The Engineering Technology Management program is accredited by the Engineering Technology Accreditation Commission of ABET, 111 Market Place, Suite 1050, Baltimore, MD 21202-4012 - telephone: (410) 347-7700. ABET is the recognized accrediting body for college and university programs in applied science, computing, engineering, and technology.
As students earn their degrees and begin looking for job, having a degree from an ABET accredited institution is an advantage. The accreditation is an assurance that USC Upstate meets the quality standards established by the profession for which it prepares its students. To employers, graduate schools, and licensure, certification, and registration boards, graduation from an accredited program signifies adequate preparation for entry into the profession. In fact, many of these groups require graduation from an accredited program as a minimum qualification.
Earnings for engineering managers vary by specialty, level of responsibility, and experience. According to the 2005 U.S. Bureau of Labor Statistics Occupational Outlook Handbook, median annual earnings of engineering managers were $97,630 in May 2004. The middle 50 percent earned between $78,820 and $121,090. Your earnings will be highly dependent on your work experience and technical discipline.
According to the 2005 U.S. Bureau of Labor Statistics Occupational Outlook Handbook, "Engineering managers held about 233,000 jobs in 2004. About 27 percent worked in professional, scientific, and technical services industries, primarily for firms providing architectural, engineering, and related services; computer systems design and related services; and scientific research and development services. Other large employers include government agencies and telecommunications and utilities companies. Projected employment growth for engineering managers should be closely related to the growth of the occupations they supervise and of the industries in which they are found. For example, opportunities for managers should be better in rapidly growing areas of engineering such as environmental and biomedical engineering than in more slowly growing areas, such as nuclear and aerospace engineering.
According to the 2005 U.S. Bureau of Labor Statistics Occupational Outlook Handbook, "Engineering managers spend most of their time in an office. Some managers may work in laboratories, where they may be exposed to the same conditions as research scientists, or in industrial plants, where they may be exposed to the same conditions as production workers. Most managers work at least 40 hours a week and may work much longer on occasion to meet project deadlines. Some may experience considerable pressure to meet technical or scientific goals on a short deadline or within a tight budget.
According to the 2005 U.S. Bureau of Labor Statistics Occupational Outlook Handbook, "Engineering managers plan, coordinate, and direct research, design, and production activities. They may supervise engineers, scientists, and technicians, along with support personnel. These managers use their knowledge of engineering to oversee a variety of activities. They determine scientific and technical goals within broad outlines provided by top executives. These goals may include improving manufacturing processes, advancing scientific research, or developing new products. Managers make detailed plans to accomplish these goals. For example, they may develop the overall concepts of a new product or identify technical problems preventing the completion of a project.To perform effectively, they also must acquire knowledge of administrative procedures, such as budgeting, hiring, and supervision. These managers propose budgets for projects and programs and determine staff, training, and equipment needs. They hire and assign scientists, engineers, and support personnel to carry out specific parts of each project. They also supervise the work of these employees, review their output, and establish administrative procedures and policies.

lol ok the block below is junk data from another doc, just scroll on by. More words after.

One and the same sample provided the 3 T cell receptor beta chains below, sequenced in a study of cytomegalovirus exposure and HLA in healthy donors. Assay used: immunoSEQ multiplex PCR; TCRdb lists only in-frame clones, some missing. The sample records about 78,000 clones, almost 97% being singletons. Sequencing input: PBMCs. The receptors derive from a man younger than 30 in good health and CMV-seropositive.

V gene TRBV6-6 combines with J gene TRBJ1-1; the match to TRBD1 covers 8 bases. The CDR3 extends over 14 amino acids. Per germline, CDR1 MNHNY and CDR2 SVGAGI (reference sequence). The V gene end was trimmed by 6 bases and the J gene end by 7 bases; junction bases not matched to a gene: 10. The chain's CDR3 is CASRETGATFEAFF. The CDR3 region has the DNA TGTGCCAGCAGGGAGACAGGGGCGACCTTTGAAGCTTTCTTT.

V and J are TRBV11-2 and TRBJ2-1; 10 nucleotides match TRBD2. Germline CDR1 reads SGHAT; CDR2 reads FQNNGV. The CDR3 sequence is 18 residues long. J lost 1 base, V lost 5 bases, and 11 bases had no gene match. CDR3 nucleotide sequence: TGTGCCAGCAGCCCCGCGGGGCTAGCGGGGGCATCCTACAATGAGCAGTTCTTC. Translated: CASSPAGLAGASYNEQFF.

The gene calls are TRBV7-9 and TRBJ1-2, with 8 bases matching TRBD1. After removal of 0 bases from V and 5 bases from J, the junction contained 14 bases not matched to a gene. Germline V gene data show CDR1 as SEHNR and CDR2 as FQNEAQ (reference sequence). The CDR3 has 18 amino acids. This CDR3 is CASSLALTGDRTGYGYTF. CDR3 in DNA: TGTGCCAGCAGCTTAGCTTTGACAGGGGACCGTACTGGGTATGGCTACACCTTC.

In addition, these managers use communication skills extensively. They spend a great deal of time coordinating the activities of their unit with those of other units or organizations. They confer with higher levels of management; with financial, production, marketing, and other managers; and with contractors and equipment and materials suppliers.
Engineering managers may supervise people who design and develop machinery, products, systems, and processes, or they may direct and coordinate production, operations, quality assurance, testing, or maintenance in industrial plants. Many are plant engineers, who direct and coordinate the design, installation, operation, and maintenance of equipment and machinery in industrial plants. Others manage research and development teams that produce new products and processes or improve existing ones.
An MBA seems to be to most promising option for graduate programs available to ETM graduates. For example, the University of South Carolina and Clemson University offer programs in the evening at the University Center of Greenville.
The ETM program was developed in concert with an advisory group consisting of industry representatives and technical college representatives from Greenville Technical College, Piedmont Technical College, Spartanburg Community College, Tri-County Technical College, and York Technical College. It was approved and began offering classes in the Fall 2006 semester.
Click on the following links to view press releases providing some history of the program:
The industrial advisory committee, consisting of industry and technical college representatives, continues to guide the program.
The Engineering Technology Management program is accredited by the
Engineering Technology Accreditation Commission of ABET, http://www.abet.org.
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Division ChairJeannie Chapman, Ph.D.
Program CoordinatorMr. Timothy Ellis